Perhaps the transformation began long ago, as part of the artist's career. That first room has the look of a crime scene, and her cries and hesitation still ring out as she brushes her air. In collaboration with Ulay, bloodshed gives way to something less overt and more showy but just as memorable. Tension courses through their encounters, like the physical tension in the bow and arrow aimed at her heart in Rest Energy. By the time of The House with an Ocean View, I was questioning my own admiration, although it would not go away. Standing erect, with a telescope on the floor pointing to her rather than a bow, Abramovic was already playing both art object and spectacle.
Three years later, I found the Balkan Erotic Epic pretty silly. She was mocking sex as a commodity, but with a very straight face, as if laughter were out of place. She was also insisting on a point of origins, another way of putting herself on stage and another association of art with a timeless ritual. She had also embraced the idea of reenactment. For the Guggenheim that same year, she performed five past works by others. In more than one way, she and performance had entered the museum.
Abramovic seizes the moment to shape her place in the past. On the eve of the show, a New Yorker article with her cooperation cites her antecedents in life-threatening feats, but not in chaotic happenings or women performers. It describes her walk on the Great Wall solely as a farewell, as if she and Ulay had planned that all along. Every retrospective reinvents a career and asserts its place in history, and Abramovic deserves one more than any performance artist going. The fascinating question is whether that place will be as performance art.
Maybe the art world is getting its just desserts. Anyone willing to pay often does. And now we know who gets a share of the profits. And it is not Larry Gagosian or Jeffrey Deitch.
Marina Abramovic has shocked me, riveted me, moved me, bored me, and thoroughly annoyed me. Now she is aiming at a classier crowd. Her recipe for chocolate ice cream served in meringue, The New York Times reports now caps off a meal at Park Avenue Winter on the Upper East Side. Not that she prepares it for diners personally. Not that she appears in performance to serve it either, but the article's photograph helps one imagine what it would be like if she did. Remember, too, to imagine taking revenge by spraying her with Cool Whip.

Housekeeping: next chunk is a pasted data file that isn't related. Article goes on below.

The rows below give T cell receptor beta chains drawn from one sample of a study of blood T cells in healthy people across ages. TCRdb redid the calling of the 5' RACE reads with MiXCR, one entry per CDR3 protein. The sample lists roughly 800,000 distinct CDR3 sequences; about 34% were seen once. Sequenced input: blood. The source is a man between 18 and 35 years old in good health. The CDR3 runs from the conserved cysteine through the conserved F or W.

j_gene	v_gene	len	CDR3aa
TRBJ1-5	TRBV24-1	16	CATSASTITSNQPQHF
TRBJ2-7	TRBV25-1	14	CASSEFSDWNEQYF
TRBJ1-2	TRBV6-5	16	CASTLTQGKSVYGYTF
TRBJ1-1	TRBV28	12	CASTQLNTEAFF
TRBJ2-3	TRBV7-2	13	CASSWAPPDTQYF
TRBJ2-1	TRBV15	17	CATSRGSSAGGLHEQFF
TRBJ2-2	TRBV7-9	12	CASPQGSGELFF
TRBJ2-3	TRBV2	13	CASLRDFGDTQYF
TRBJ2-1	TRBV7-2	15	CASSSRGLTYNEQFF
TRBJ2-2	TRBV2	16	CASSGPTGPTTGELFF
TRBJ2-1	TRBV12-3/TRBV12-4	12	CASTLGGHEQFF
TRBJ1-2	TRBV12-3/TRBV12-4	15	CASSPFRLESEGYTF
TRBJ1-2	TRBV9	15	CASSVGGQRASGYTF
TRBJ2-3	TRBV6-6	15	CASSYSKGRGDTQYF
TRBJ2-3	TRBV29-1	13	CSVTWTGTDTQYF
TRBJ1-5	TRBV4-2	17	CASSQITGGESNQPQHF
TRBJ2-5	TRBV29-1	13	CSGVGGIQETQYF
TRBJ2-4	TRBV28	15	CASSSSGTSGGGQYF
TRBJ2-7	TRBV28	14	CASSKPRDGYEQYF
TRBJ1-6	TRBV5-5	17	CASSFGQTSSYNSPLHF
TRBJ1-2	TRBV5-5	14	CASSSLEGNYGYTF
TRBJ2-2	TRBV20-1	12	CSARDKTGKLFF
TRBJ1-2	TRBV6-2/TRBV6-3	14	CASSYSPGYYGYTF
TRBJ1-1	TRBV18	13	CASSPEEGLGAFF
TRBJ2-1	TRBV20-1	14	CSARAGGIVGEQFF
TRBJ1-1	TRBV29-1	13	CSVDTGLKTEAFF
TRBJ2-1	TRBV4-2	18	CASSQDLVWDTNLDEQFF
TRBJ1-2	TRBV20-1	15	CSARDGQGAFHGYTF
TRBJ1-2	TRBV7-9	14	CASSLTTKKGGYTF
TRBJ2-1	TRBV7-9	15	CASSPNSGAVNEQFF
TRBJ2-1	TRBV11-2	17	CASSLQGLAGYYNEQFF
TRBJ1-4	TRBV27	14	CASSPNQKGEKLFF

Just to be clear, dessert apparently comes with her book of recipes and an mp3 talk by the artist herself. "You receive this dessert in front of you," the article quotes her this morning as saying, "and it's kind of a mystery." So is how she reached this point. Was it desperation or grandiosity? And will Ulay get a taste? Next time they walk the Great Wall of China together, I hope they remember to sprinkle the peasants with chocolate cookie crumbs and spun sugar.
Her MoMA retrospective put Abramovic at its center, along with the weaknesses of both the artist and the atrium. Upstairs, performances fell to other, younger bodies and new museumgoers, in reenactment. Like Tino Sehgal around the same time, she raised reasonable questions about what happens when performance art enters a museum. Can the work be preserved for the future? Can its impulse or its terror? The outcome suggests strongly that, paradoxically, she was putting herself and her stardom ahead of the work all along.
Now Abramovic takes more or less the reverse tack: rather than absenting herself from her own work, she inserts herself as a treat. In fact, as dessert. A post-structuralist might call this the "logic of the supplement." I think that means a reminder to tip generously. Let me get some strong coffee. Black.
The artist's signature becomes the mark not of historic preservation but product endorsement. Such is the transition from creativity to celebrity, and it dogged plenty of big shows in the last year. The idea of restaurant manager or chef as performer has colored the dining scene as well. It should not, however, dominate discussion of the arts. There are plenty of others working in new and traditional media, and no amount of resentment at celebrity will bury them or justify them all by itself. Enough dark chocolate might, though.
Marina Abramovic's "The Artist Is Present" ran at The Museum of Modern Art through May 31, 2010, while additional materials ran at Sean Kelly through June 19. Related reviews look at "The House with an Ocean View," "Balkan Exotic Epic," and other works. The article in The New York Times appeared with a luscious photograph in the Dining section for January 12, 2011.